The exposition of this question is necessary for a variety of considerations, and especially that we may have a proper understanding of the law and the gospel, to which a knowledge of that in which they differ greatly contributes. According to the definition of the law, which says, that it promises rewards to those who render perfect obedience; and that it promises them freely, inasmuch as no obedience can be meritorious in the sight of God, it would seem that it does not differ from the gospel, which also promises eternal life freely. Yet notwithstanding this seeming agreement, there is a great difference between the law and the gospel. They differ, 1. As to the mode of revelation peculiar to each. The law is known naturally: the gospel was divinely revealed after the fall of man. 2. In matter or doctrine. The law declares the justice of God separately considered: the gospel declares it in connection with his mercy. The law teaches what we ought to be in order that we may be saved: the gospel teaches in addition to this, how we may become such as this law requires, viz: by faith in Christ. 3. In their conditions or promises. The law promises eternal life and all good things upon the condition of our own and perfect righteousness, and of obedience in us: the gospel promises the same blessings upon the condition that we exercise faith in Christ, by which we embrace the obedience which another, even Christ, has performed in our behalf; or the gospel teaches that we are justified freely by faith in Christ. With this faith is also connected, as by an indissoluble bond, the condition of new obedience. 4. In their effects. The law works wrath, and is the ministration of death: the gospel is the ministration of life and of the Spirit (Rom. 4:15, 2 Cor. 3:7)
(Commentary on the Heidelberg Catechism, Q. 92).
A very sad thing that this particular post didn’t receive any major attention (judging from the comment count.).
I may have had comments turned off back then but it is an important statement. In light of these and dozens of other passages I cannot accept the suggestion that either there was no Reformed law/gospel distinction or that it was so varied as to be virtually unrecognizable.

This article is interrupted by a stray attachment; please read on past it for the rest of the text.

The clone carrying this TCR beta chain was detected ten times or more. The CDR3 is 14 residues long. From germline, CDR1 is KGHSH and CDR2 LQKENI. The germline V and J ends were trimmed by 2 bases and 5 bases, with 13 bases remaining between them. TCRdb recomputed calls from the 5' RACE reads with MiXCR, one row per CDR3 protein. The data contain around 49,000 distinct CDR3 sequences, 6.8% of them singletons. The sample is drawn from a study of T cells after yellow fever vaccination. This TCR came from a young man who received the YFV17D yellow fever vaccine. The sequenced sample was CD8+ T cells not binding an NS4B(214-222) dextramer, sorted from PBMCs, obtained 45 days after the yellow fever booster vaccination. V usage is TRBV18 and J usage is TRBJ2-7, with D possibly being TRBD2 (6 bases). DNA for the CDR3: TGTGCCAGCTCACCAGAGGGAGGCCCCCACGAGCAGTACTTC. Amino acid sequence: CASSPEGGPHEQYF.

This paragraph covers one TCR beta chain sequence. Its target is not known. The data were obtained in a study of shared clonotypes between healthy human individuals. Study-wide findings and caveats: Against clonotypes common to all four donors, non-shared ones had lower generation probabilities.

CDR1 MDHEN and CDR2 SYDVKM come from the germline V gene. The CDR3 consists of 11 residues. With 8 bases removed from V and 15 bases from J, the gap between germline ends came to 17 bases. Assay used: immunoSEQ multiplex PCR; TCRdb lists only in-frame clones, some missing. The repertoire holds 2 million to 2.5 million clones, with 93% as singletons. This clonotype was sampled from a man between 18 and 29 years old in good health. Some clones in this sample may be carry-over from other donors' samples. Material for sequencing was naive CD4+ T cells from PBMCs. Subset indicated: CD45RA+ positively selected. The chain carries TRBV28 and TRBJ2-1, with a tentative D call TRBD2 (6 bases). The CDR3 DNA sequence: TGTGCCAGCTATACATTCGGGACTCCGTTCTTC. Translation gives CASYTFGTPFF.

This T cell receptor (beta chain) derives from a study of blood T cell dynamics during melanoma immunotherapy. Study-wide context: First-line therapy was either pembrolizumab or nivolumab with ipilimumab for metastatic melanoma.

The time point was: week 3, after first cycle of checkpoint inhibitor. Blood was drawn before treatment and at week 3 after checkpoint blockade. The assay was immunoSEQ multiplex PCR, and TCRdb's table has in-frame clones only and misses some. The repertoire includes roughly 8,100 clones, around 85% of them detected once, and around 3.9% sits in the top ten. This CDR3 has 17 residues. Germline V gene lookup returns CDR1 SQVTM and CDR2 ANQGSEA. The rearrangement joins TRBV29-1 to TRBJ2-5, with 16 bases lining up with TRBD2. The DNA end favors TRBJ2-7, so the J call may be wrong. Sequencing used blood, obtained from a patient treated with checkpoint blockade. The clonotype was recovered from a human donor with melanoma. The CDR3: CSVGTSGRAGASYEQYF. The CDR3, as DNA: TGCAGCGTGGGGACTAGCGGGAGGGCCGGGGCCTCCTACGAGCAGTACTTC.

Wonderful quote. In keeping up with the recent Tullian firestorm, I stumbled across your blog via the Reformed Pubcast. You provide wonderful, and really helpful resources here! Thanks.
Love this quote from Ursinus. Though fairly familiar with the Heidelberg Catechism, I have never had a chance to get into Ursinus’s commentary on it. His language/ position here sounds very similar to Theodore Beza on Law/Gospel. As I have been reflecting on these things, if we were to dissect sanctifcation into mortification and vivification would it be appropriate to say that law’s primary role is toward the end of mortification while the Gospel’s work in the beleiver is toward the end of vification (obviously Spirit wrought)? When I read Paul in Galatians 2:19-20 this seems to be fairly illumintive in regards to the pattern or picture he lays out:
“19 For I through the law died to the law that I might live to God. 20 I have been crucified with Christ; it is no longer I who live, but Christ lives in me; and the life which I now live in the flesh I live by faith in the Son of God, who loved me and gave Himself for me.” (NKJV)
Does to correspondance or correlation seem appropriate here to you?
Thank you! Austin
Do you disagree with any of the substance that DeYoung has written here?
No. I might have written the last paragraph a little differently but I don’t disagree and I don’t think Tullian does.
I think one can even go further then Ursinus and see the Law/Gospel distinction in Calvin when he makes the repentance/faith distinction, which to me smacks of Law/Gospel distinction.
I might go further and say the Westminster Shorter has implicity Law/Gospel when it states that man’s end is to glory God (Law) and enjoy Him forever (Gospel). Though I’m not educated in Puritanism but it seems rather natural to me to read it in the light.
Saying that, I think Ursinus and Tullian minister(ed) in similar contexts. I’m from South Florida and I’m part of a PCA church that is part of the same Presbytery as Tullian’s. I’m even going to Knox Seminary across the street from the church so this is all oddly personal.
South Florida, and I must be honest, doesn’t have many good churches. There are either Pentecostal storefronts the preach Glawspel, megachurches that want to be cool and preach Glawspel, or Roman churches. And honestly if I had to choose between one of those three I’d become Roman.
The point is, Gospel preaching is not that prevalent in South Florida. I don’t know how many friends I’ve made that feel burnt out and exhausted by the Christian life and are tired of their churches trying to be cool and not preaching the pure word of God or administering the Sacraments.
And to make it more specific to Coral Ridge, Tullian has to preach like that. This congregation has been battered to death by the Law for decades. Tullian has to do some work now. He needs to comfort his congregation.
You URC guys should plant churches down here. There’s only one URC church in the state of Florida and Miami (to my knowledge) doesn’t have any good continental Reformed churches. We have great food and similar weather to California, I would think!